It's the volume game that put blended Scotch in the toilet, not something inherent in the whiskies themselves. The same phenomena is going to happen to a number of fine single malt brands very soon and then the proof will be in the pudding. If you're someone who thinks that blends are inferior to straight single malts because there's something purer or higher in quality about one whisky from one distillery, I present to you the whiskies below. Not only are they better than many of the fifty to sixty dollar single malts we currently carry, they're a lot more fun. I really have to hand it to Fred and the team over at Douglas Laing. This is exactly what Scotch whisky needs right now: small batch, meticulously-blended expressions that prove to the public Scotch whisky is more like Voltron than the Transformers (Google it if that reference is lost on you). The Epicurean, for me, was like a potent blast of fresh Scotch fruitiness of a style I haven't tasted in years. Bravo.

Douglas Laing's Epicurean Lowland Blended Malt Scotch Whisky $46.99 - Our friends at Douglas Laing in Glasgow, with whom we do the Old Particular bottlings, have put together a series of regional malt blends that wonderfully showcase the stylistic flavor profiles of Scotlands main whisky producing sectors. Not only are the whiskies accurate reflections of a dying era in Scotch whisky production, they're some of the tastiest and most enjoyable whiskies we've discovered in ages. The Epicurean is the "Lowland" expression that absolutely brims with fresh fruit, sweet barley, and hard candy. It's a barley-rich malt that is likely a mix of Auchentoshan and Glenkinchie (or maybe even Bladnoch), but while we can't say for sure, we can say with absolute certainty that this is a must try whisky for those looking for something fun and delicious.

Douglas Laing's Rock Oyster Island Blended Malt Scotch Whisky $54.99 - The Rock Oyster is an Island blend that uses whisky from the Arran and Jura distilleries, along with other malts from the islands of Islay and Orkney. The whisky is an explosion of sea salt, wave soaked rocks, smoke, honey, peat, ash, and pepper. It's a textural malt as well, one that envelops the palate under all that potent island flavor.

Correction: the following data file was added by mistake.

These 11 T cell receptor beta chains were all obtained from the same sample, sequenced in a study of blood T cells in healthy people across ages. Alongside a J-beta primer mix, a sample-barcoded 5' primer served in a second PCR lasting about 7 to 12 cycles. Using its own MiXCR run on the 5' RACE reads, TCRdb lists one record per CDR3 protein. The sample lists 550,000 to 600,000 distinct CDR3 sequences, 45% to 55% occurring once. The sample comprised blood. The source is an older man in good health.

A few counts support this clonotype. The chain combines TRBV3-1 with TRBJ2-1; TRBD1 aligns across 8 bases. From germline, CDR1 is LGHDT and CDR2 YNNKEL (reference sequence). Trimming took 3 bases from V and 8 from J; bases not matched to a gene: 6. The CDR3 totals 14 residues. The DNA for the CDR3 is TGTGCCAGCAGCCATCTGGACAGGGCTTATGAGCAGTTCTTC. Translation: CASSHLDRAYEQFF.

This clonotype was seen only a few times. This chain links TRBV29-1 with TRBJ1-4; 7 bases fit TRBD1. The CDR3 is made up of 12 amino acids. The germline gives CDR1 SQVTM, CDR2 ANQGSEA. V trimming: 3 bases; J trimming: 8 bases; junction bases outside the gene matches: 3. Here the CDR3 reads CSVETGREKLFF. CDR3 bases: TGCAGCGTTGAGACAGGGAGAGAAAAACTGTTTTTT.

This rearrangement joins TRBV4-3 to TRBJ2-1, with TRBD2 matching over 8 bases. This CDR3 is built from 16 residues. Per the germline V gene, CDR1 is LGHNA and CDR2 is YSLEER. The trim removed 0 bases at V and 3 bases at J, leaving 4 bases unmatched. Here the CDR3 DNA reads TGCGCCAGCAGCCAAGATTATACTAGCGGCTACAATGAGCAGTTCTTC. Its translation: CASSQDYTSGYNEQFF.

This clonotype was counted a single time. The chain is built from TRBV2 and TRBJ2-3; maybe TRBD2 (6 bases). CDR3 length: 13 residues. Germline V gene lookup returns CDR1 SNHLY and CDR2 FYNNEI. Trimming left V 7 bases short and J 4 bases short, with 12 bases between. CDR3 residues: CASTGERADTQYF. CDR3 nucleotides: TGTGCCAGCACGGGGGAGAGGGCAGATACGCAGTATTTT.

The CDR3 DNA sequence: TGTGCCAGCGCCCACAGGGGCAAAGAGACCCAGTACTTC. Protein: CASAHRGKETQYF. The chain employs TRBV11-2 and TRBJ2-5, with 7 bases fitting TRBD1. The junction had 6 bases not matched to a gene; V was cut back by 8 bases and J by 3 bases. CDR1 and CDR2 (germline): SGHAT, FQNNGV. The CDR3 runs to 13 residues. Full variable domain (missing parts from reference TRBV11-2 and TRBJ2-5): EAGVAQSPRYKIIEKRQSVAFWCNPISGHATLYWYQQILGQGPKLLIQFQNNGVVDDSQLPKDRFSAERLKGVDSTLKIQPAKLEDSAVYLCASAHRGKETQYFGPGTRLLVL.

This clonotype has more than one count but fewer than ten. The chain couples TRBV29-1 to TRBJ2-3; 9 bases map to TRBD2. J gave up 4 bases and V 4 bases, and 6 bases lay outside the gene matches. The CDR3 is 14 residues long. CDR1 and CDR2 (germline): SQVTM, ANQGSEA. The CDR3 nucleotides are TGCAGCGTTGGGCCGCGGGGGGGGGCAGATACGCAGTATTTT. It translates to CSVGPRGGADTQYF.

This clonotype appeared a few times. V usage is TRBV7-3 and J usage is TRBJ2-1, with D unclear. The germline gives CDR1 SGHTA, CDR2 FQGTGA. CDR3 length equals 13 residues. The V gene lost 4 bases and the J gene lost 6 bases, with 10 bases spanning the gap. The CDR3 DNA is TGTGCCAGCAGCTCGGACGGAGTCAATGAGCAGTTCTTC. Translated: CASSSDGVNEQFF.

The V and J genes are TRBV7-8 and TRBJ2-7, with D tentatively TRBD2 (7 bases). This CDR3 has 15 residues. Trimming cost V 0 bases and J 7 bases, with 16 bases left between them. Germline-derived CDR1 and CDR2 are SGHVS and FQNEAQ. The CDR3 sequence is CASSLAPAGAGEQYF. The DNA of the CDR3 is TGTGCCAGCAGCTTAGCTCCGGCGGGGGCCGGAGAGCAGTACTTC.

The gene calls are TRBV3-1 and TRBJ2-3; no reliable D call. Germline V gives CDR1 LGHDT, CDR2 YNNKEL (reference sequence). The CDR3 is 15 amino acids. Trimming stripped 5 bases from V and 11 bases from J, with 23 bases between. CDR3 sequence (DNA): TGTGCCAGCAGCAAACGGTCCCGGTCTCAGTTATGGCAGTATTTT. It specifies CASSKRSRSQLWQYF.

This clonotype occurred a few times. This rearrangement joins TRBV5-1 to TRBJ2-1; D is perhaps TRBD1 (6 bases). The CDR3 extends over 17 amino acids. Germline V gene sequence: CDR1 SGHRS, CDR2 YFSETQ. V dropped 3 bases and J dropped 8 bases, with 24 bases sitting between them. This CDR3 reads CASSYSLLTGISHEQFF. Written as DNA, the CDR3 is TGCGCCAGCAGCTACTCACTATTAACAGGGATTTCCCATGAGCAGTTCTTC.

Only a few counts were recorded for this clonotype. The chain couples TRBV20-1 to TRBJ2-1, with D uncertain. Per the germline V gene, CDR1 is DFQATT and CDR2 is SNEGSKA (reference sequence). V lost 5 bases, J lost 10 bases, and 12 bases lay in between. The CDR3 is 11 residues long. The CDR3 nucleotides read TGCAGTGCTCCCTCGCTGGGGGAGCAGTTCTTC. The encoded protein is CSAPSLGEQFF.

Douglas Laing's Scallywag Speyside Blended Malt Scotch Whisky $64.99 - The Scallywag is the Speyside entry in the series and uses whiskies from Macallan, Mortlach, and Glenrothes to create a sherry-matured delight. It's full of rich vanilla, chocolate, fudge, and orange zest with a bit of tobacco and fruit cake on the finish. A classic Speyside malt if there ever was one!

Douglas Laing's Timorous Beastie Highland Blended Malt Scotch Whisky $54.99 - The Timorous Beastie is the Highland edition that uses whiskies from Blair Athol, Glen Garioch, Dalmore, and Glengoyne to compose an elegant and finely-tuned Highland expressions. There are flavors of sweet barley, honey, sweet fruit, and cereal grains on both the palate and finish. The texture is also as soft as silk.

This one we all know already as it's been available in the U.S. for years: 

Douglas Laing's Big Peat Islay Blended Malt Scotch Whisky $64.99 - The Big Peat is a blend of Islay's finest distilleries: Ardbeg, Caol Ila, Bowmore and the rare Port Ellen, it is exactly what you expect when you taste it. The aromas are of smoke, and salty seaweed with a slight medicinal note, and the palate shows more campfire smoke with a saline and herbal character. The finish is rockin' and the length on it is incredible. It lingers in your mouth for minutes as hints of fresh chopped spearmint and pepper start to appear. This is an aptly named whisky that is very much a big and peaty drink.

-David Driscoll


Self-Induced Coma

Bear with me here on the spirits blog over the next few days. I've got one of the worst colds I've had in decades and the virus is currently ravaging our entire Redwood City store. All I can do to alleviate the symptoms thus far is to sleep, so I've been going to bed around 7 PM for the last few days and trying to stay in bed for as long as possible. The crazy thing is that each time I wake up I feel exactly as terrible. Normally resting for ten to twelve hours at a time results in some progress, but this is the damnedest bug I've gone up against in some time. It's a serious son of a bitch. If you start to feel sick this week, I highly advise you to prepare for war.

In the meantime, we'll have some fun things coming this weekend and early next week. A new batch of peated Couvreur (our heavily sherried and smoky malt), the regional blends from Douglas Laing, Wyoming whiskey, and more.

Hang with me! I'm going down for the count again today, hoping to return in better spirits tomorrow.

-David Driscoll


Worlds Inside of Worlds